When jurors are summoned to perform their civic duty, it is expected that they will be made comfortable by the staff of the Judiciary.
Many jurors, who are parents, suffer hardships when cases go beyond the time when schools end for the day. Some of them complain of reaching late to pick up their children. That is why so many jurors seek exemption.
There is another scenario where jurors are sequestered, sometime for months. Take for instance, the trial of Dole Chadee and eight members of his gang in 1996.
The 12-member jury and six alternates were sequestered at a hotel in Chaguaramas. The Judiciary had to foot that bill – hotel and all other expenses including security, for a period of three months.
Lunch for jurors and sequestration are a must in the course of the administration of justice.
The administration of justice was hit a serious blow on Wednesday when a judge said things were so bad that jurors would have to walk with their lunches. With all the bacchanal flowing in the Judiciary with the Chief Justice, it is now made clear that money is a problem.
Justice Carla Brown-Antoine, who formerly worked in the Office of the Director of Public Prosecutions (DPP), raised the concern in a drug possession trial in the San Fernando High Court that they walk with their own lunch.
The judge said the State would usually provide lunches for jurors, but the caterers who provide this service have reduced significantly.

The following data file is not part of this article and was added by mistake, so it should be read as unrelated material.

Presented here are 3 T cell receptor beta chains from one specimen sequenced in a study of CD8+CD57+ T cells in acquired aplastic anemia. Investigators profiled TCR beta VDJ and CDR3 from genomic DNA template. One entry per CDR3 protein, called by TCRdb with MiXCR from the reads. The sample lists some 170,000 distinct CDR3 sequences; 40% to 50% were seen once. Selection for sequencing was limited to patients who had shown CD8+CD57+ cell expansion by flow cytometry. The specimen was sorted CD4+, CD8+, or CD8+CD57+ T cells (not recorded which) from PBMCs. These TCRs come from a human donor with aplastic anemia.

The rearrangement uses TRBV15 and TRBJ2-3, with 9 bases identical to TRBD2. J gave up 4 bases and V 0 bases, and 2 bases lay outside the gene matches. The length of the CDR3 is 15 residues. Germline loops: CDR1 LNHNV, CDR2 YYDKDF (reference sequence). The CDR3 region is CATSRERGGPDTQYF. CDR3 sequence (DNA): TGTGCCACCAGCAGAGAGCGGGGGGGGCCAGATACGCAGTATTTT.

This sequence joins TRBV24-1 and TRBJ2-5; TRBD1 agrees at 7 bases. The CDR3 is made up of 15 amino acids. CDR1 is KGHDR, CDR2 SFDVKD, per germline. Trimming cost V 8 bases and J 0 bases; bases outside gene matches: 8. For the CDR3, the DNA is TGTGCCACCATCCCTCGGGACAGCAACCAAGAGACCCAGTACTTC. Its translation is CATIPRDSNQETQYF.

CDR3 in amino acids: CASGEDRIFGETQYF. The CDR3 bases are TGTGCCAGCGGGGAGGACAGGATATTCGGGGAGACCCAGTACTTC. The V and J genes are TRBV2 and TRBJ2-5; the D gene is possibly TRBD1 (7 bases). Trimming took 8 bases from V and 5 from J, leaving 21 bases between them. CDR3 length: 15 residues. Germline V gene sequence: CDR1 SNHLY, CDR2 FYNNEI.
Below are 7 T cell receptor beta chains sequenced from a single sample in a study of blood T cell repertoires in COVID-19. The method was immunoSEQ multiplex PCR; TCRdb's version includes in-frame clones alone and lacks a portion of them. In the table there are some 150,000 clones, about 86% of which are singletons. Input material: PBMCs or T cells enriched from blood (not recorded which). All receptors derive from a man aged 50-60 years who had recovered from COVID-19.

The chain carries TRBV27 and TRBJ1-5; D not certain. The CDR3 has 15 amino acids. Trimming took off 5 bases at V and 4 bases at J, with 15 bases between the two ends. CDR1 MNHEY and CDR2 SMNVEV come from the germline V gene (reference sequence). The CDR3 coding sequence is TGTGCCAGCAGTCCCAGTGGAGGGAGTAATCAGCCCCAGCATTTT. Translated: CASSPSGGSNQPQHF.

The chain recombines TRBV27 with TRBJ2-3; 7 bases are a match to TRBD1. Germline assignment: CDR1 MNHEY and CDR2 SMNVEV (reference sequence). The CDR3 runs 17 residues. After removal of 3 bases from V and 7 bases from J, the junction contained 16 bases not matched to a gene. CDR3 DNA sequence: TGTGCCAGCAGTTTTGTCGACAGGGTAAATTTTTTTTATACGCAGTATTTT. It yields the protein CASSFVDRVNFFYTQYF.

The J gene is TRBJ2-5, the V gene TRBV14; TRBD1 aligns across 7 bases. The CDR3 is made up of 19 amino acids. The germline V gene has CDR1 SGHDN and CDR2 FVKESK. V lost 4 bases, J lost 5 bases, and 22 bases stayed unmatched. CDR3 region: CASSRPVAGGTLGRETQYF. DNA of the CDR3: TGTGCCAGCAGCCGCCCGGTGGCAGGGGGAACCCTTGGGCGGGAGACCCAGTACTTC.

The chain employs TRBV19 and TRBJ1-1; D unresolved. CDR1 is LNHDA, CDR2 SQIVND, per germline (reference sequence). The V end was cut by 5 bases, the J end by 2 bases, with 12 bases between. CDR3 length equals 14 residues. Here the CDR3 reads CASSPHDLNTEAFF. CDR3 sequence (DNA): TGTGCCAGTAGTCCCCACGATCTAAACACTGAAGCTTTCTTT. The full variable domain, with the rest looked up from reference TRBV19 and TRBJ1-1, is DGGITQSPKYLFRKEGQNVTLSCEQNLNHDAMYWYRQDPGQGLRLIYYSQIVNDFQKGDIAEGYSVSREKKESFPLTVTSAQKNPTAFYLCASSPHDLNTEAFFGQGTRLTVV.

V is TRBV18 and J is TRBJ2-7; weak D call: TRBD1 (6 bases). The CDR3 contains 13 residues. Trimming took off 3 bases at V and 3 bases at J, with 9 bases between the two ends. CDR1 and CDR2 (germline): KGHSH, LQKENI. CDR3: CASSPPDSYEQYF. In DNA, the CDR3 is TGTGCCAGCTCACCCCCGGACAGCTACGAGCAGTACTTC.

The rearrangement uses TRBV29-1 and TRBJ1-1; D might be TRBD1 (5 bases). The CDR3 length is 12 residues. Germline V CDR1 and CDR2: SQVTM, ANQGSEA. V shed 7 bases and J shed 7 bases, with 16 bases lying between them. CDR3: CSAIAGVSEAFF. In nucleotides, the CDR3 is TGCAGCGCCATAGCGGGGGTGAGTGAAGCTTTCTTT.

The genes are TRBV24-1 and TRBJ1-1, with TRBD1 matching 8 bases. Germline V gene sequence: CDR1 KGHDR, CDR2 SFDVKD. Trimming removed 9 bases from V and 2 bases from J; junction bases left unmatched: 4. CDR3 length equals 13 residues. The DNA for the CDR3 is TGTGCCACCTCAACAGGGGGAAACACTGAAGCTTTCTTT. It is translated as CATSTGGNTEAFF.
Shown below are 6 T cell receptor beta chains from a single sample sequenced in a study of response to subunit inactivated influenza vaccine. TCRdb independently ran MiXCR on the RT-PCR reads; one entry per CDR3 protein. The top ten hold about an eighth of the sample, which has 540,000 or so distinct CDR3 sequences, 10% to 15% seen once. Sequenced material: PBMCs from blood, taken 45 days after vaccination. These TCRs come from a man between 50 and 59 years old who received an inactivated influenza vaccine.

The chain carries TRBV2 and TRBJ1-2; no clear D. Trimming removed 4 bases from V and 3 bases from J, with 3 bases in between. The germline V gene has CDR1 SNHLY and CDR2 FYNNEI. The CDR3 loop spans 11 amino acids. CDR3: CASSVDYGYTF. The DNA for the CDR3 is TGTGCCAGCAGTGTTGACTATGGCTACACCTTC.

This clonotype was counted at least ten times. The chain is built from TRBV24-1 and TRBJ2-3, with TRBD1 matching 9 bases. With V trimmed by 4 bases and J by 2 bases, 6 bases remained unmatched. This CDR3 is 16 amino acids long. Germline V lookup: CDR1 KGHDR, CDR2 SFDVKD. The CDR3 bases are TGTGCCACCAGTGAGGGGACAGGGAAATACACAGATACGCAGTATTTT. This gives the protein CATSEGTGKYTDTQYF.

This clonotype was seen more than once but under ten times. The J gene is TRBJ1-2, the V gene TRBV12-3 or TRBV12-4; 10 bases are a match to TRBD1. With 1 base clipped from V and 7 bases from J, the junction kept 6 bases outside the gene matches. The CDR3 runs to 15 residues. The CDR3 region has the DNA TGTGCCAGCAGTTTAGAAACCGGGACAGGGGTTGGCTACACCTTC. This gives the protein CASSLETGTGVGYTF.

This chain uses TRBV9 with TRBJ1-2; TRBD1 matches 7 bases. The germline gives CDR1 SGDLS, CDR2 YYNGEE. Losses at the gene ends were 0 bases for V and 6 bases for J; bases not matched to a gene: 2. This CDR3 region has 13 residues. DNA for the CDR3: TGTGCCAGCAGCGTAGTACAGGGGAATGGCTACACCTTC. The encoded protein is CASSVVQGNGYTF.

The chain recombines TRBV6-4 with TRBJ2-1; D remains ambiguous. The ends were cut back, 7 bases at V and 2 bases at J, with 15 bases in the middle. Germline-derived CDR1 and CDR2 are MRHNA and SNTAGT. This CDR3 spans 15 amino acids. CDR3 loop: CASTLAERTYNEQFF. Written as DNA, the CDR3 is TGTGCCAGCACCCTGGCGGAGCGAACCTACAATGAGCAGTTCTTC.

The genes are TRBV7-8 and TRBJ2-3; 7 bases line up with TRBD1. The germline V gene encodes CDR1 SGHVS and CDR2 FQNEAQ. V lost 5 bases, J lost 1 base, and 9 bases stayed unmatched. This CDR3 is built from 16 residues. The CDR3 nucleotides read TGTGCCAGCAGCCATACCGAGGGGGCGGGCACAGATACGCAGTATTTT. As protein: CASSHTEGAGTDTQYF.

She added, “In order to provide lunch, we use vouchers, we don’t pay cash.”
She said caterers who provide the meals would accept government cheques and vouchers.
The judge continued, “But you know how long the government takes to pay. The numbers of persons who provide that service has reduced significantly over the last year.”
Browne-Antoine said, “Members of the jury I suggest you should walk with your own lunch.”
However, she said in the event that the court sits after midday and the jurors don’t have lunch, lunch will be ordered for them.
“You should have water and tea and so on. I hope that is provided for you.”
The Judiciary has been having serious financial problems. There are six criminal courts in Port-of-Spain, four in San Fernando and one in Tobago. A panel of either nine of 12 jurors, together with alternate jurors, would sit in a trial which could last for weeks or even months.
The T&T Guardian was told that a meal for a juror could cost between $40 to $60.
The budgetary setback has also affected the State’s ability to pay for State witnesses living abroad to be flown into the country to testify in trials.
Pamela Elder SC, President of the Criminal Bar Association, called for the situation to be urgently rectified. She said, “This is the first time since I am practizing law I have heard of that.
“If that is indeed so, I really hope the situation can be urgently rectified and jurors are provided with lunches because it is already a great inconvenience for the jurors to reach to court for 9 am. I trust that this would not become a precedent. It is rather unfortunate and it should be addressed urgently.”